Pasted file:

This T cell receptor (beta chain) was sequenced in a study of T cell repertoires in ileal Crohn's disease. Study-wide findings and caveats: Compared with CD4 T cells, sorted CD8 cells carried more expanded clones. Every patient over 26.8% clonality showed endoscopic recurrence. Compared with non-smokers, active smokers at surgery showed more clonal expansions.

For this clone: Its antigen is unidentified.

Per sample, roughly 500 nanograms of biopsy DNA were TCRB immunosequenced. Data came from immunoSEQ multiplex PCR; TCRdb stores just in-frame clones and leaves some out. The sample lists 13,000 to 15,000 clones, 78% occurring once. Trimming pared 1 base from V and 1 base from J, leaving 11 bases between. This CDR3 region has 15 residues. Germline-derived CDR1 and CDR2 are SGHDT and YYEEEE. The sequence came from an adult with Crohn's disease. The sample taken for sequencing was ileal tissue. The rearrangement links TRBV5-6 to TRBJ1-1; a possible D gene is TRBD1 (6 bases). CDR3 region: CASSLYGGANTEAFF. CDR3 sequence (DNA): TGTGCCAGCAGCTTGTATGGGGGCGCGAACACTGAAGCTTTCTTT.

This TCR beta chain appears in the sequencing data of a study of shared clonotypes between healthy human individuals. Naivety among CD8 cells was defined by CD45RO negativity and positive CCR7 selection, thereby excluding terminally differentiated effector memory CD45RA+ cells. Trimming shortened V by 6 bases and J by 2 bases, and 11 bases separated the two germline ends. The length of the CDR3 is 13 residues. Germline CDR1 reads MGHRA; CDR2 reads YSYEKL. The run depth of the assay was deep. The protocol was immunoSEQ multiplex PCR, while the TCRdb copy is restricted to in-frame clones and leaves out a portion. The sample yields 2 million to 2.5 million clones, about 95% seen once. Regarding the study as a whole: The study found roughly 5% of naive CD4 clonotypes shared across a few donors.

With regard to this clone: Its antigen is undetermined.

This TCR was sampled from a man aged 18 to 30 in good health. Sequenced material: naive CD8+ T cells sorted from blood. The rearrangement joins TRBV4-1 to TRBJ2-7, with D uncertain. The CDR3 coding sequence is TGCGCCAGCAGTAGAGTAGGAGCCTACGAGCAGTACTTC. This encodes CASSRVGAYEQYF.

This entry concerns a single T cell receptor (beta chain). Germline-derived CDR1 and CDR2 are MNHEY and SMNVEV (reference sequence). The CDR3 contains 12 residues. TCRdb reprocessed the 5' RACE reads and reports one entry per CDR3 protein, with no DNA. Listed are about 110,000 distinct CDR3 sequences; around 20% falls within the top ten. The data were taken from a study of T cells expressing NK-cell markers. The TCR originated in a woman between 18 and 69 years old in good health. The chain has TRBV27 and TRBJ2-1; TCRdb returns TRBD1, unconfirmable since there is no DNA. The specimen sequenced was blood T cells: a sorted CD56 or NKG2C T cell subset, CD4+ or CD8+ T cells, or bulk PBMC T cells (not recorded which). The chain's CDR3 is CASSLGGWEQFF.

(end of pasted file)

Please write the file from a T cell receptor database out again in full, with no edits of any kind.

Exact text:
This T cell receptor (beta chain) was sequenced in a study of T cell repertoires in ileal Crohn's disease. Study-wide findings and caveats: Compared with CD4 T cells, sorted CD8 cells carried more expanded clones. Every patient over 26.8% clonality showed endoscopic recurrence. Compared with non-smokers, active smokers at surgery showed more clonal expansions.

For this clone: Its antigen is unidentified.

Per sample, roughly 500 nanograms of biopsy DNA were TCRB immunosequenced. Data came from immunoSEQ multiplex PCR; TCRdb stores just in-frame clones and leaves some out. The sample lists 13,000 to 15,000 clones, 78% occurring once. Trimming pared 1 base from V and 1 base from J, leaving 11 bases between. This CDR3 region has 15 residues. Germline-derived CDR1 and CDR2 are SGHDT and YYEEEE. The sequence came from an adult with Crohn's disease. The sample taken for sequencing was ileal tissue. The rearrangement links TRBV5-6 to TRBJ1-1; a possible D gene is TRBD1 (6 bases). CDR3 region: CASSLYGGANTEAFF. CDR3 sequence (DNA): TGTGCCAGCAGCTTGTATGGGGGCGCGAACACTGAAGCTTTCTTT.

This TCR beta chain appears in the sequencing data of a study of shared clonotypes between healthy human individuals. Naivety among CD8 cells was defined by CD45RO negativity and positive CCR7 selection, thereby excluding terminally differentiated effector memory CD45RA+ cells. Trimming shortened V by 6 bases and J by 2 bases, and 11 bases separated the two germline ends. The length of the CDR3 is 13 residues. Germline CDR1 reads MGHRA; CDR2 reads YSYEKL. The run depth of the assay was deep. The protocol was immunoSEQ multiplex PCR, while the TCRdb copy is restricted to in-frame clones and leaves out a portion. The sample yields 2 million to 2.5 million clones, about 95% seen once. Regarding the study as a whole: The study found roughly 5% of naive CD4 clonotypes shared across a few donors.

With regard to this clone: Its antigen is undetermined.

This TCR was sampled from a man aged 18 to 30 in good health. Sequenced material: naive CD8+ T cells sorted from blood. The rearrangement joins TRBV4-1 to TRBJ2-7, with D uncertain. The CDR3 coding sequence is TGCGCCAGCAGTAGAGTAGGAGCCTACGAGCAGTACTTC. This encodes CASSRVGAYEQYF.

This entry concerns a single T cell receptor (beta chain). Germline-derived CDR1 and CDR2 are MNHEY and SMNVEV (reference sequence). The CDR3 contains 12 residues. TCRdb reprocessed the 5' RACE reads and reports one entry per CDR3 protein, with no DNA. Listed are about 110,000 distinct CDR3 sequences; around 20% falls within the top ten. The data were taken from a study of T cells expressing NK-cell markers. The TCR originated in a woman between 18 and 69 years old in good health. The chain has TRBV27 and TRBJ2-1; TCRdb returns TRBD1, unconfirmable since there is no DNA. The specimen sequenced was blood T cells: a sorted CD56 or NKG2C T cell subset, CD4+ or CD8+ T cells, or bulk PBMC T cells (not recorded which). The chain's CDR3 is CASSLGGWEQFF.